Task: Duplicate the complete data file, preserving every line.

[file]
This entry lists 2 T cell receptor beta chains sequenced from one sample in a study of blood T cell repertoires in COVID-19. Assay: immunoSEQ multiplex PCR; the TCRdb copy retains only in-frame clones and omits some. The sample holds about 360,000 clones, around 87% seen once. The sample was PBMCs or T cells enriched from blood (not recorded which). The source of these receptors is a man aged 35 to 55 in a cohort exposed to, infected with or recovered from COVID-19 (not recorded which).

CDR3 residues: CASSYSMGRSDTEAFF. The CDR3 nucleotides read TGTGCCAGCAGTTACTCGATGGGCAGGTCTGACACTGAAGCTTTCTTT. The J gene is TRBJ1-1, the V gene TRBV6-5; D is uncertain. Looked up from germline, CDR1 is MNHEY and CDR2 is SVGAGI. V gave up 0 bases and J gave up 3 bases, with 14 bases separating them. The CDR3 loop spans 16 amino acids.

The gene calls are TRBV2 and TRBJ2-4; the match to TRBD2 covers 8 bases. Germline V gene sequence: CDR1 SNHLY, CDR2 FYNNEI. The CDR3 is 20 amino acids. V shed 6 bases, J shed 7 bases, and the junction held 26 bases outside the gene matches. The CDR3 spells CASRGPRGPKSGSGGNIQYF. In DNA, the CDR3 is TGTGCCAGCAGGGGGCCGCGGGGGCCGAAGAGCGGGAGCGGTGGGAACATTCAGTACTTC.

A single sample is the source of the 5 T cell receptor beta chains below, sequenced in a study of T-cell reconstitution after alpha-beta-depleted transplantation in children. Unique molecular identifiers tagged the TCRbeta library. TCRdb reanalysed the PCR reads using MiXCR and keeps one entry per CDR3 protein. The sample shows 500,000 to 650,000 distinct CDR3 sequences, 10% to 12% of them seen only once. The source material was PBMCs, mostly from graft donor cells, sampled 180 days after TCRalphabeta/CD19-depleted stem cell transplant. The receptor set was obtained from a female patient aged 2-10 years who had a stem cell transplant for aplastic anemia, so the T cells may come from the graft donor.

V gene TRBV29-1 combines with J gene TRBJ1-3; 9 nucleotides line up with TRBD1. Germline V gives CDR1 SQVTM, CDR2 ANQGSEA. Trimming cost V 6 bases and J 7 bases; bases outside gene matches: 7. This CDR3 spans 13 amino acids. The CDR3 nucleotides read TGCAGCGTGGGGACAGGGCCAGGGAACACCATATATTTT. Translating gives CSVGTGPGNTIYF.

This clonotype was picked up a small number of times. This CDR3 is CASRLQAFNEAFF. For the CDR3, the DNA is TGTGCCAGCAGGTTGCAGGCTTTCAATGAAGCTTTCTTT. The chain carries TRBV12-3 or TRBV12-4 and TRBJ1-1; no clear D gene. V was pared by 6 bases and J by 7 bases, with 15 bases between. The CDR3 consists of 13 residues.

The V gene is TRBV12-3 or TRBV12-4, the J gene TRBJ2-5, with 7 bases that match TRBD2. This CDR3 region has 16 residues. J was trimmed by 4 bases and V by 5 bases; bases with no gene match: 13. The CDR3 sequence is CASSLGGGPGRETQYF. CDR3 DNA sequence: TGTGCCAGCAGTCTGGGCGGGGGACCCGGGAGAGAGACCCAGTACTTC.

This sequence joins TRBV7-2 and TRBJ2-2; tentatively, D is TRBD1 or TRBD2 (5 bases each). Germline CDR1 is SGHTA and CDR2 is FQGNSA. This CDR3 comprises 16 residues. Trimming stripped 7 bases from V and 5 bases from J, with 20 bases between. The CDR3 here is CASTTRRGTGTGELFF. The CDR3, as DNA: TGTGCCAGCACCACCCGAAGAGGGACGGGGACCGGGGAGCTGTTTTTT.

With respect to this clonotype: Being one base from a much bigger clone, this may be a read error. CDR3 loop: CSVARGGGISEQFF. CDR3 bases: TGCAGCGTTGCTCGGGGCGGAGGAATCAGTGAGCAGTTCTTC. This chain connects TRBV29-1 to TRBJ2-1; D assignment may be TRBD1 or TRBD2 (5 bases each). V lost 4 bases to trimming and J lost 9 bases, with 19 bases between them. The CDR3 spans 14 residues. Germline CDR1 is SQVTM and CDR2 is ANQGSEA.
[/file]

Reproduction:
This entry lists 2 T cell receptor beta chains sequenced from one sample in a study of blood T cell repertoires in COVID-19. Assay: immunoSEQ multiplex PCR; the TCRdb copy retains only in-frame clones and omits some. The sample holds about 360,000 clones, around 87% seen once. The sample was PBMCs or T cells enriched from blood (not recorded which). The source of these receptors is a man aged 35 to 55 in a cohort exposed to, infected with or recovered from COVID-19 (not recorded which).

CDR3 residues: CASSYSMGRSDTEAFF. The CDR3 nucleotides read TGTGCCAGCAGTTACTCGATGGGCAGGTCTGACACTGAAGCTTTCTTT. The J gene is TRBJ1-1, the V gene TRBV6-5; D is uncertain. Looked up from germline, CDR1 is MNHEY and CDR2 is SVGAGI. V gave up 0 bases and J gave up 3 bases, with 14 bases separating them. The CDR3 loop spans 16 amino acids.

The gene calls are TRBV2 and TRBJ2-4; the match to TRBD2 covers 8 bases. Germline V gene sequence: CDR1 SNHLY, CDR2 FYNNEI. The CDR3 is 20 amino acids. V shed 6 bases, J shed 7 bases, and the junction held 26 bases outside the gene matches. The CDR3 spells CASRGPRGPKSGSGGNIQYF. In DNA, the CDR3 is TGTGCCAGCAGGGGGCCGCGGGGGCCGAAGAGCGGGAGCGGTGGGAACATTCAGTACTTC.

A single sample is the source of the 5 T cell receptor beta chains below, sequenced in a study of T-cell reconstitution after alpha-beta-depleted transplantation in children. Unique molecular identifiers tagged the TCRbeta library. TCRdb reanalysed the PCR reads using MiXCR and keeps one entry per CDR3 protein. The sample shows 500,000 to 650,000 distinct CDR3 sequences, 10% to 12% of them seen only once. The source material was PBMCs, mostly from graft donor cells, sampled 180 days after TCRalphabeta/CD19-depleted stem cell transplant. The receptor set was obtained from a female patient aged 2-10 years who had a stem cell transplant for aplastic anemia, so the T cells may come from the graft donor.

V gene TRBV29-1 combines with J gene TRBJ1-3; 9 nucleotides line up with TRBD1. Germline V gives CDR1 SQVTM, CDR2 ANQGSEA. Trimming cost V 6 bases and J 7 bases; bases outside gene matches: 7. This CDR3 spans 13 amino acids. The CDR3 nucleotides read TGCAGCGTGGGGACAGGGCCAGGGAACACCATATATTTT. Translating gives CSVGTGPGNTIYF.

This clonotype was picked up a small number of times. This CDR3 is CASRLQAFNEAFF. For the CDR3, the DNA is TGTGCCAGCAGGTTGCAGGCTTTCAATGAAGCTTTCTTT. The chain carries TRBV12-3 or TRBV12-4 and TRBJ1-1; no clear D gene. V was pared by 6 bases and J by 7 bases, with 15 bases between. The CDR3 consists of 13 residues.

The V gene is TRBV12-3 or TRBV12-4, the J gene TRBJ2-5, with 7 bases that match TRBD2. This CDR3 region has 16 residues. J was trimmed by 4 bases and V by 5 bases; bases with no gene match: 13. The CDR3 sequence is CASSLGGGPGRETQYF. CDR3 DNA sequence: TGTGCCAGCAGTCTGGGCGGGGGACCCGGGAGAGAGACCCAGTACTTC.

This sequence joins TRBV7-2 and TRBJ2-2; tentatively, D is TRBD1 or TRBD2 (5 bases each). Germline CDR1 is SGHTA and CDR2 is FQGNSA. This CDR3 comprises 16 residues. Trimming stripped 7 bases from V and 5 bases from J, with 20 bases between. The CDR3 here is CASTTRRGTGTGELFF. The CDR3, as DNA: TGTGCCAGCACCACCCGAAGAGGGACGGGGACCGGGGAGCTGTTTTTT.

With respect to this clonotype: Being one base from a much bigger clone, this may be a read error. CDR3 loop: CSVARGGGISEQFF. CDR3 bases: TGCAGCGTTGCTCGGGGCGGAGGAATCAGTGAGCAGTTCTTC. This chain connects TRBV29-1 to TRBJ2-1; D assignment may be TRBD1 or TRBD2 (5 bases each). V lost 4 bases to trimming and J lost 9 bases, with 19 bases between them. The CDR3 spans 14 residues. Germline CDR1 is SQVTM and CDR2 is ANQGSEA.